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Workplace Violence: • Workplace violence is violence or the threat of violence against workers. It includes harassment, verbal abuse, threatening behavior, fighting and physical assaults, and sometimes homicide. Workplace violence can occur inside or outside of the workplace. One inclusive definition of workplace violence is “any intentional act that creates a hostile work environment. ” Although no one can predict when a violent act will occur, steps can be taken to increase personal safety and reduce risk to the organization.
CLASSIFICATIONS OF WPV TYPE 1: Violent acts by criminals who have no other connection with the workplace, but enter to commit robbery or another crime. TYPE 2: Violence directed at employees by customers, clients, patients, students, inmates, or any others for whom an organization provides services.
TYPE 3 AND TYPE 4 TYPE 3: Violence against coworkers, supervisors, or managers by a present or former employee. TYPE 4: Violence committed in the workplace by someone who doesn’t work there, but has a personal relationship with an employee—an abusive spouse or domestic partner.
Type 1 Violence by criminals otherwise unconnected to the workplace accounts for the vast majority—nearly 80 percent—of workplace homicides. In these incidents, the motive is usually theft, and in a great many cases, the criminal is carrying a gun or other weapon, increasing the likelihood that the victim will be killed or seriously wounded. This type of violence falls heavily on particular occupational groups whose jobs make them vulnerable: taxi drivers (the job that carries by far the highest risk of being murdered), late-night retail or gas station clerks, and others who are on duty at night, who work in isolated locations or dangerous neighborhoods, and who carry or have access to cash.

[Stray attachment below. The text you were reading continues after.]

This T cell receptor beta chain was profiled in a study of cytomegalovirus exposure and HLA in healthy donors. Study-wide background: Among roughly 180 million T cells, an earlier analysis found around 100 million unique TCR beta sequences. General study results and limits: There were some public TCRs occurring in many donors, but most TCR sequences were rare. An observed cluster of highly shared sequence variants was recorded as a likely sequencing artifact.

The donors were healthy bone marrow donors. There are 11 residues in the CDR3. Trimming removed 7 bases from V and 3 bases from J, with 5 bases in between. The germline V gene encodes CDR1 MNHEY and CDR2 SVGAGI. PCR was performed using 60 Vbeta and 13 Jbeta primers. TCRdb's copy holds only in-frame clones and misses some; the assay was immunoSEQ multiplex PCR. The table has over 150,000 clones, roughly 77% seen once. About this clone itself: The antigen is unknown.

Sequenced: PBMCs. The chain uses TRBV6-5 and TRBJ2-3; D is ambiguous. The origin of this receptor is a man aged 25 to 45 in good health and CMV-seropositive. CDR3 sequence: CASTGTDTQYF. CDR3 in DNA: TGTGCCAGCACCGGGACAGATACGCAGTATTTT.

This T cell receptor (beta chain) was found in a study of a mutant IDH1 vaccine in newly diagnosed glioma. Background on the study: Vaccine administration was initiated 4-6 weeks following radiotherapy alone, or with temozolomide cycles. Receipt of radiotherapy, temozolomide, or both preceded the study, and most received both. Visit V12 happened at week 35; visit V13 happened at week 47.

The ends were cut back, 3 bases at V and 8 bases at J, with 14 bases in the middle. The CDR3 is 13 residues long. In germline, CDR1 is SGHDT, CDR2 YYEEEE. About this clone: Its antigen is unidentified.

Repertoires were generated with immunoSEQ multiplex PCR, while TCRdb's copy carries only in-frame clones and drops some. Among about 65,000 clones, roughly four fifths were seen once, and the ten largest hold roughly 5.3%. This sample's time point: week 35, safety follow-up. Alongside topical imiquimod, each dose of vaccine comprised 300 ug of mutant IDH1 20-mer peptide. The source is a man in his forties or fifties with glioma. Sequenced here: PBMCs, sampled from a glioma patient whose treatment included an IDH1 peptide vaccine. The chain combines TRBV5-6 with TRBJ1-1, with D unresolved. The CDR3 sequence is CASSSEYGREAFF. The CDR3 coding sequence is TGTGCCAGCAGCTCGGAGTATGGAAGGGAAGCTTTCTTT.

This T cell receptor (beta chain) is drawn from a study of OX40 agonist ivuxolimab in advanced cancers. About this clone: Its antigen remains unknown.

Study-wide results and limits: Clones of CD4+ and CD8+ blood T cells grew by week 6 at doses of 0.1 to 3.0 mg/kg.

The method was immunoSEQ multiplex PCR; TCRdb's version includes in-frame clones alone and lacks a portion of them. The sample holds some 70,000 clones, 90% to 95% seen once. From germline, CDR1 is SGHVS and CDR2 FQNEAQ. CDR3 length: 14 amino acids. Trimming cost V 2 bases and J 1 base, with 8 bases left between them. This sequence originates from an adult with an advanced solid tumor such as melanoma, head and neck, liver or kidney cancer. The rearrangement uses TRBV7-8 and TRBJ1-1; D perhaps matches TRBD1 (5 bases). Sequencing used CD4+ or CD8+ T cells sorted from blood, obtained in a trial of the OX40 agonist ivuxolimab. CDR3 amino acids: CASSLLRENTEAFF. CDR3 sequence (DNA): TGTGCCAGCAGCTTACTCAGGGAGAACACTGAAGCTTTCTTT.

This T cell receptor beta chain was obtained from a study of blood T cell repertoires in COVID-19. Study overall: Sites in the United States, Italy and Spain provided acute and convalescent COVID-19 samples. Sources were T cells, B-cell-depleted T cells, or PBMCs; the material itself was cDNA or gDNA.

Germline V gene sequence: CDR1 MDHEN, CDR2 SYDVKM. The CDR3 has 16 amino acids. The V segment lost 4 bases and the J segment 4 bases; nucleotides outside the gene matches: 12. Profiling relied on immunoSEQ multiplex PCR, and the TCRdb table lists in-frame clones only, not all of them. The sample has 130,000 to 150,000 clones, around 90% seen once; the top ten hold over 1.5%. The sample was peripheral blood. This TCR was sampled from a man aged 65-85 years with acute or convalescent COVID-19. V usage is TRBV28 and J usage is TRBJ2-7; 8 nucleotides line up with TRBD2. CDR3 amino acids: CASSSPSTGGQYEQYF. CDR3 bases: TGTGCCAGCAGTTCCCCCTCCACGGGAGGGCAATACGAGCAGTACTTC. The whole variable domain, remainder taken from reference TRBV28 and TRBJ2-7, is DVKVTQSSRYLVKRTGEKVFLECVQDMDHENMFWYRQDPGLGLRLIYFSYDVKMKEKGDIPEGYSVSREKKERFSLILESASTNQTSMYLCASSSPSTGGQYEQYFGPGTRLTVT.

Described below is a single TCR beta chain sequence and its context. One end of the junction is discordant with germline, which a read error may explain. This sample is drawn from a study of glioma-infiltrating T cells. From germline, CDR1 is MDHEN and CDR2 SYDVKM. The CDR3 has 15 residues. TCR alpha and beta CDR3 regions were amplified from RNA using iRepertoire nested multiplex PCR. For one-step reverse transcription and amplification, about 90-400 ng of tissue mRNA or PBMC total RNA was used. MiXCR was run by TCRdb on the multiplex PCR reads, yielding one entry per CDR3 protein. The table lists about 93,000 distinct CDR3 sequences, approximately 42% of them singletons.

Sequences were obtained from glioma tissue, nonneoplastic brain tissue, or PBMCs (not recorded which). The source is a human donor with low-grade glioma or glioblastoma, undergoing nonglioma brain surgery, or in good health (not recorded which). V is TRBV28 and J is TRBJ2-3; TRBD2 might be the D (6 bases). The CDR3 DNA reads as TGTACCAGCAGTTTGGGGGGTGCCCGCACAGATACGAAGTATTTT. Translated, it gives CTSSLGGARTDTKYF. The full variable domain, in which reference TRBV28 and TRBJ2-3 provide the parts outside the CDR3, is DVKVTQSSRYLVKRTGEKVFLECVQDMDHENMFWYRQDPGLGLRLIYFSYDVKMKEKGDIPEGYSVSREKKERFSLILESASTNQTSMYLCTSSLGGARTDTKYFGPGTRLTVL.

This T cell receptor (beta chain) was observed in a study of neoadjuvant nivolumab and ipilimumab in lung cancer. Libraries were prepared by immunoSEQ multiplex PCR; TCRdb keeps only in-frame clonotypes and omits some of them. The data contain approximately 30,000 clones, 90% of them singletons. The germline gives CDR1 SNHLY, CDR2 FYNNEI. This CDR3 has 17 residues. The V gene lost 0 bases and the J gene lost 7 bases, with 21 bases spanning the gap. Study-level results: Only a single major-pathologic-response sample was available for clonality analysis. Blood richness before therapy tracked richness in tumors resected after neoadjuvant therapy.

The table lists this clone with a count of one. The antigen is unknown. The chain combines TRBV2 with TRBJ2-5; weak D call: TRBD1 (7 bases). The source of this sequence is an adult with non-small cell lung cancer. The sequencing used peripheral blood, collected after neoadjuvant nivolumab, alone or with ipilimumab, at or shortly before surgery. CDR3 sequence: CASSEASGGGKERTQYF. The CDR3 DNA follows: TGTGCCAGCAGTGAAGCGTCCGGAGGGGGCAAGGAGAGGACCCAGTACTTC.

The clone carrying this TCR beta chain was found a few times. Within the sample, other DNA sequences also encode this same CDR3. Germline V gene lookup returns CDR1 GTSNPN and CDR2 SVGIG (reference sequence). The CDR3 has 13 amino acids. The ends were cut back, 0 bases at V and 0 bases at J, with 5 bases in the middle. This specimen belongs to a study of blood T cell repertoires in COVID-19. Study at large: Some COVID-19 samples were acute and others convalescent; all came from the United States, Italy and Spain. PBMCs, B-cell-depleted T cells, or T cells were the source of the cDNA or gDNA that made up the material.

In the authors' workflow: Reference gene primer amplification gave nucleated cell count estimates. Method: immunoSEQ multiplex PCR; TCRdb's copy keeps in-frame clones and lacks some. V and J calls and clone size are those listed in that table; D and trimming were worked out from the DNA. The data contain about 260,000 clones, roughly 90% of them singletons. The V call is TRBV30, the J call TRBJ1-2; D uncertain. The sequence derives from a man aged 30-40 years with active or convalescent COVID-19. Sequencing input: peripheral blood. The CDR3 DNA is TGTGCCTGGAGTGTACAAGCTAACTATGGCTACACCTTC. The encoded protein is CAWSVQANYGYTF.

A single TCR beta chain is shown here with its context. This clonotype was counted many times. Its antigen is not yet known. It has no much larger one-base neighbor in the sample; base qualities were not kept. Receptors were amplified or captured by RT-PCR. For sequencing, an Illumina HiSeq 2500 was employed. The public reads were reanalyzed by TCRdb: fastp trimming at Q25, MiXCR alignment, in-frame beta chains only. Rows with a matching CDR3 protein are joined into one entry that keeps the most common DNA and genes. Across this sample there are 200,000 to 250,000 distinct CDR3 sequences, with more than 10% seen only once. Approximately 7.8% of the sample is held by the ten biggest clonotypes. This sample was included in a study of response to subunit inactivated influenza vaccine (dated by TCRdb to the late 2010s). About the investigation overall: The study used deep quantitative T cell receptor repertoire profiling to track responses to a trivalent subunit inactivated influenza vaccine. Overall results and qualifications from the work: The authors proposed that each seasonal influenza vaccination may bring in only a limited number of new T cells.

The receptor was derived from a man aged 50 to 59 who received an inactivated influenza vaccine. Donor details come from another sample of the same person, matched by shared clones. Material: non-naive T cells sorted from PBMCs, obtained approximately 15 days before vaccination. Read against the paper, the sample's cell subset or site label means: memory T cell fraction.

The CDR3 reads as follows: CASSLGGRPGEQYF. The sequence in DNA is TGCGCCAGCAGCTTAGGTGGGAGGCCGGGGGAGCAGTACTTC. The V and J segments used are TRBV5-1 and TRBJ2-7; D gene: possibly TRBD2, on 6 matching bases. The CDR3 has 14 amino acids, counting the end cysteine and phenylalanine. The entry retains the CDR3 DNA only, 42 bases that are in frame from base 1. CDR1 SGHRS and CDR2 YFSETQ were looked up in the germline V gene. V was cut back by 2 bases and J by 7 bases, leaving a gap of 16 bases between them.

Type 2 • Cases typically involve assaults on an employee by a customer, patient, or someone else receiving a service. In general, the violent acts occur as workers are performing their normal tasks. In some occupations, dealing with dangerous people is inherent in the job, as in the case of a police officer, correctional officer, security guard, or mental health worker. For other occupations, violent reactions by a customer or client are unpredictable, triggered by an argument, anger at the quality of service or denial of service, delays, or some other precipitating event. • Employees experiencing the largest number of Type 2 assaults are those in healthcare occupations—nurses in particular, as well as doctors, nurses and aides who deal with psychiatric patients; members of emergency medical response teams; and hospital employees working in admissions, emergency rooms, and crisis or acute care units.
Type 3 and Type 4 • Incidents involving violence by past or present employees and acts committed by domestic abusers or arising from other personal relationships that follow an employee into the workplace. Violence in these categories is no less or more dangerous or damaging than any other violent act. But when the violence comes from an employee or someone close to an employee, there is a much greater chance that some warning sign will have reached the employer in the form of observable behavior. That knowledge, along with the appropriate prevention programs, can at the very least mitigate the potential for violence or prevent it altogether.
Type 3 and 4 Triggering Mechanisms Health or Mental problems Financial Employment Relationship or Family problems Terrorism Or combinations ?
EMPLOYEE ASSISTANCE PROGRAMS • • • What the EAP Can Do The EAP can offer you confidential support and referral to community resources if you are a victim of workplace violence. If you are unsure about how to respond to a violent incident or are concerned about a potentially violent incident, the EAP can help you determine what steps to take. Many EAPs offer onsite support or critical incident stress debriefings to employee groups affected by workplace violence. Be sure to ask about what services are available.
Brook Army Medical Center What has BAMC personnel been instructed to do in a WPV situation? Ensure the BAMC Security Branch has been notified Remove other persons from the area as necessary Take any available measures to ensure physical evidence is not moved or contaminated until the arrival of BAMC Security or Military Police Provide periodic updates to the chain of command beyond immediate stabilization at the scene of action
Does your facility have a EAP? A policy dealing with WVP? COMMENTS, QUESTIONS, OR CONCERNS?